http://www.theguardian.com/science/2014/jun/11/crazy-dangerous-creation-deadly-airborne-flu-virus

Are they nuts?

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Scientists condemn 'crazy, dangerous' creation of deadly airborne flu virus Empty Re: Scientists condemn 'crazy, dangerous' creation of deadly airborne flu virus

Post by Tommy Monk on Wed Jun 11, 2014 8:10 pm

How very 'progressive'......

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Scientists condemn 'crazy, dangerous' creation of deadly airborne flu virus Empty Re: Scientists condemn 'crazy, dangerous' creation of deadly airborne flu virus

Post by Guest on Wed Jun 11, 2014 8:20 pm

Nope, it's actually 'regressive'

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Post by Tommy Monk on Wed Jun 11, 2014 8:31 pm

No.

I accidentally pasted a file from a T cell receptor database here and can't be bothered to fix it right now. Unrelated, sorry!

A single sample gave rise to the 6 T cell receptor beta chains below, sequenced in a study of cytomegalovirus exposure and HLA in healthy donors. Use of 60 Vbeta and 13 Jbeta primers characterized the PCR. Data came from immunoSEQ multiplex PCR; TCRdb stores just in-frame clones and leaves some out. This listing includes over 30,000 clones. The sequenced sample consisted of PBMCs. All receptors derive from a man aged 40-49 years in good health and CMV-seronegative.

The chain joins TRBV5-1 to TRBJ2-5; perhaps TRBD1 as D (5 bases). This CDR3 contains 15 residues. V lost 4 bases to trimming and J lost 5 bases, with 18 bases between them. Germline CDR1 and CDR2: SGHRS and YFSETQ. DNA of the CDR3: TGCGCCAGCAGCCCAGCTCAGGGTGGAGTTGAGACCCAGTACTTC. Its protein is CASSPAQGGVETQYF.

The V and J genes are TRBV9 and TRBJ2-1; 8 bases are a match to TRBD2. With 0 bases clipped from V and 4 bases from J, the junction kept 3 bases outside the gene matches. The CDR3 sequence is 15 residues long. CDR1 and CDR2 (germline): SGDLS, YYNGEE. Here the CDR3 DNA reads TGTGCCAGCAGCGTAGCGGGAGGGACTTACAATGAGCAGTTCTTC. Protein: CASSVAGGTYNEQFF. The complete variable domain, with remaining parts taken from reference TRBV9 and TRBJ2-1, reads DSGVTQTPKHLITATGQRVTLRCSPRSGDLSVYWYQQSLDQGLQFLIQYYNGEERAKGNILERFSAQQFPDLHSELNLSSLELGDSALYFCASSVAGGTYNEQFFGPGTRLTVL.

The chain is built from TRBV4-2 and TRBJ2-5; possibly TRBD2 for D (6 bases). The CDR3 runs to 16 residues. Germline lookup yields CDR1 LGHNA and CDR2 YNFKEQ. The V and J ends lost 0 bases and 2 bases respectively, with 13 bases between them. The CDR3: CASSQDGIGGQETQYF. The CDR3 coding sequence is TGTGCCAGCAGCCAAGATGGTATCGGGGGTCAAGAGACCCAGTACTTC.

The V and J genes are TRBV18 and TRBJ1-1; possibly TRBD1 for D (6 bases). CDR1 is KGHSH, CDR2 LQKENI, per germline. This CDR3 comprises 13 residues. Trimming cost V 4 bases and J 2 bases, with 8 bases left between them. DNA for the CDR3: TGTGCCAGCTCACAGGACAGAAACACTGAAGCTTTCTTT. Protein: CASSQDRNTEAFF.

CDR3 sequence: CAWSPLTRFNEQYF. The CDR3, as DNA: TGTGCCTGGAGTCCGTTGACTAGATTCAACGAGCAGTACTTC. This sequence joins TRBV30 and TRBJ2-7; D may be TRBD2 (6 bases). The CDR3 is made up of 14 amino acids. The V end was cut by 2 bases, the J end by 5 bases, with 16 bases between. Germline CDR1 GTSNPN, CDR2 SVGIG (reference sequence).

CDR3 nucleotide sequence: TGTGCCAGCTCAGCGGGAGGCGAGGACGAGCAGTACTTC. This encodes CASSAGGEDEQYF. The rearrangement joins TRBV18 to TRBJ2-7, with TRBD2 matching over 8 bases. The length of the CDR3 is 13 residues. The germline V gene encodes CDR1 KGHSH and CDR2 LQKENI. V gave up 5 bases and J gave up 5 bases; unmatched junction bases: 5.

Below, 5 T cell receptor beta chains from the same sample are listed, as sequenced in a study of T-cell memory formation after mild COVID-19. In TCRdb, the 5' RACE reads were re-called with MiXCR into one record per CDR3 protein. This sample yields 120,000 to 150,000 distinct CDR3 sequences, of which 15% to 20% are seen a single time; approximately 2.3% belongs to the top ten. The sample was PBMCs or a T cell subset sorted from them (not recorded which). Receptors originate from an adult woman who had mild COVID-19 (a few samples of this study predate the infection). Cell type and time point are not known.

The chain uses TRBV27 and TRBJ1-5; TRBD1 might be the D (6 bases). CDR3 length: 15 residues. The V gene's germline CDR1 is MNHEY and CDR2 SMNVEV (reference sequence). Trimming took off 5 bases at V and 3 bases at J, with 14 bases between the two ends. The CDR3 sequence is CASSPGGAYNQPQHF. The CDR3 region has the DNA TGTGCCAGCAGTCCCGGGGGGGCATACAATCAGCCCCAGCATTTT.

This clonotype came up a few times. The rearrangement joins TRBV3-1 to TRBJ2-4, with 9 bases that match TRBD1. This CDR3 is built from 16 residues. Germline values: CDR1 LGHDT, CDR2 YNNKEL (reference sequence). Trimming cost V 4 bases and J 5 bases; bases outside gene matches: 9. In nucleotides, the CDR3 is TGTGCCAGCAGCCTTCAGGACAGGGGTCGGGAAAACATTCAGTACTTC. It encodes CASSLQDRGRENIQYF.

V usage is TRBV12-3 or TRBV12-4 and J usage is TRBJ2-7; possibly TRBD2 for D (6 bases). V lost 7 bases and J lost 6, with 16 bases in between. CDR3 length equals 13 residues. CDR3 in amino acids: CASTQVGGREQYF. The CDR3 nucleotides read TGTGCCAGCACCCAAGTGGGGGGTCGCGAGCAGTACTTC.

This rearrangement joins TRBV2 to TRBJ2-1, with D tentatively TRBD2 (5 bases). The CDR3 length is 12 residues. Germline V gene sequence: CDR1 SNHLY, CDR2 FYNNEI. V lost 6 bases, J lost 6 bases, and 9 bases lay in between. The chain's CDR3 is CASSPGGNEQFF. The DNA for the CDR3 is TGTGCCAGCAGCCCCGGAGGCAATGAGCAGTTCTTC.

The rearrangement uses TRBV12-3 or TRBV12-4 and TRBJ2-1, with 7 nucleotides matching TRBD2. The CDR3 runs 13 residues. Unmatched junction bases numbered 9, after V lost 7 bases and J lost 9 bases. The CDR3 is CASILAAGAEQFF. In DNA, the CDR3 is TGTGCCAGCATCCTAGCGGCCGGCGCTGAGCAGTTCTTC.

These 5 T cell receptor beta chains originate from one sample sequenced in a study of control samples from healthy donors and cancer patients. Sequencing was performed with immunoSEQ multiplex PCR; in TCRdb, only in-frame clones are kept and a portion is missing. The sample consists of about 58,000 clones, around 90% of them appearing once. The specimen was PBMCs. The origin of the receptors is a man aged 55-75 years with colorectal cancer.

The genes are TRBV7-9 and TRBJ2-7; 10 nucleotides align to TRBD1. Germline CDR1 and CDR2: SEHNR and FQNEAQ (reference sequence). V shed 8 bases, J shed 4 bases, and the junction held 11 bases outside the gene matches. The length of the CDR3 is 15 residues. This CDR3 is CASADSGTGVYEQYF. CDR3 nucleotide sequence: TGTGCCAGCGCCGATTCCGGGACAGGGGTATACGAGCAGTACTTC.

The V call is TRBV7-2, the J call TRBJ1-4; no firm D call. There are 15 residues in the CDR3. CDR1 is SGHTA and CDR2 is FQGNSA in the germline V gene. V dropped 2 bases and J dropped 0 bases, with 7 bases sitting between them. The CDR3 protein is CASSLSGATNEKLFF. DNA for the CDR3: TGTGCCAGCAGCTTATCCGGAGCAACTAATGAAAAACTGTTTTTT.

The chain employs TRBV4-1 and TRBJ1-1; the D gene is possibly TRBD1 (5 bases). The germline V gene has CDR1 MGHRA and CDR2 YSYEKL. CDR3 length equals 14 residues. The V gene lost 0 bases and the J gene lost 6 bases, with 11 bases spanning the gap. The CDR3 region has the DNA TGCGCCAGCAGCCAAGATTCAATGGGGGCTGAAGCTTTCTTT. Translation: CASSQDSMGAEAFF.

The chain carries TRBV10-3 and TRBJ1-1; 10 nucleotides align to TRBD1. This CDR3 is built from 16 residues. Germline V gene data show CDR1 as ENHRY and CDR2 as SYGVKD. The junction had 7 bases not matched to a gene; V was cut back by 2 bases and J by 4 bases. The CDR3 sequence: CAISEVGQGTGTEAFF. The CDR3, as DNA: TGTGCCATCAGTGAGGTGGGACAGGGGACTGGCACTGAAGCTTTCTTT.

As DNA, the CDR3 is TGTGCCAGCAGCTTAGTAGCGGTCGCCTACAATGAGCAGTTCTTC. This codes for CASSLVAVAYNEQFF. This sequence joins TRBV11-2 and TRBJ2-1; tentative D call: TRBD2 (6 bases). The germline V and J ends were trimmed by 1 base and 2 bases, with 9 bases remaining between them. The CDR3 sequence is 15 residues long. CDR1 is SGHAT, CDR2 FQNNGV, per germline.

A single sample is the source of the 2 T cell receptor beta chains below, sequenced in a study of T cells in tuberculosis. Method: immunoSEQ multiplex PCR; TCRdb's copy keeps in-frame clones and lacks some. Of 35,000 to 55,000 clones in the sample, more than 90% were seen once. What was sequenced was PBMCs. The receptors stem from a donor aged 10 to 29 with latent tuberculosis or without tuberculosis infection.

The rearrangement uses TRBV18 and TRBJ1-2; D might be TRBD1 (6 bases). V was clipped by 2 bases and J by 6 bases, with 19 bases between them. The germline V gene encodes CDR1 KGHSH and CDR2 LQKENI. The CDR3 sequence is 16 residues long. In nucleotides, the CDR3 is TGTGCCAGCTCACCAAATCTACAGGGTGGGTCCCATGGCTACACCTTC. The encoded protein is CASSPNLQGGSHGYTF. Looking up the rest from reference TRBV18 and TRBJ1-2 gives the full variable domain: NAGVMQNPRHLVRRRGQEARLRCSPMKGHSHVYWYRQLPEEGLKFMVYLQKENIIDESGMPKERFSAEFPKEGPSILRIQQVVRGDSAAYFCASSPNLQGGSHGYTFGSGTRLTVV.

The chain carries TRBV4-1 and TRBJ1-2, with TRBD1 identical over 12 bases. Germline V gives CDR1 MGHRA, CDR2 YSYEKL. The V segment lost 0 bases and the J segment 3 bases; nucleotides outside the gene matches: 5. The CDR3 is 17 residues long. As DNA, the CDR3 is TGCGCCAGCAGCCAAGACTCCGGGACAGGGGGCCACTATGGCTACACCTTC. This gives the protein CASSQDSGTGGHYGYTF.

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Scientists condemn 'crazy, dangerous' creation of deadly airborne flu virus Empty Re: Scientists condemn 'crazy, dangerous' creation of deadly airborne flu virus

Post by Guest on Wed Jun 11, 2014 8:33 pm

Yes, they have regressed to get to what the Spanish Flu virus was like in 1918.

analysed various bird flu viruses and found genes from several strains that were very similar to those that made up the 1918 human flu virus. They combined the bird flu genes into a single new virus, making a new pathogen that was only about 3% different to the 1918 human virus.

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Post by Tommy Monk on Wed Jun 11, 2014 8:40 pm

They made something new.



Progressively......


Bit by bit.



Following their agenda.....



Thought you leftie progressives would like that....

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Scientists condemn 'crazy, dangerous' creation of deadly airborne flu virus Empty Re: Scientists condemn 'crazy, dangerous' creation of deadly airborne flu virus

Post by Guest on Wed Jun 11, 2014 8:47 pm

No, they studied how to go backwards to 1918, that would be RW heaven wouldn't it?

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Scientists condemn 'crazy, dangerous' creation of deadly airborne flu virus Empty Re: Scientists condemn 'crazy, dangerous' creation of deadly airborne flu virus

Post by Ben Reilly on Wed Jun 11, 2014 9:00 pm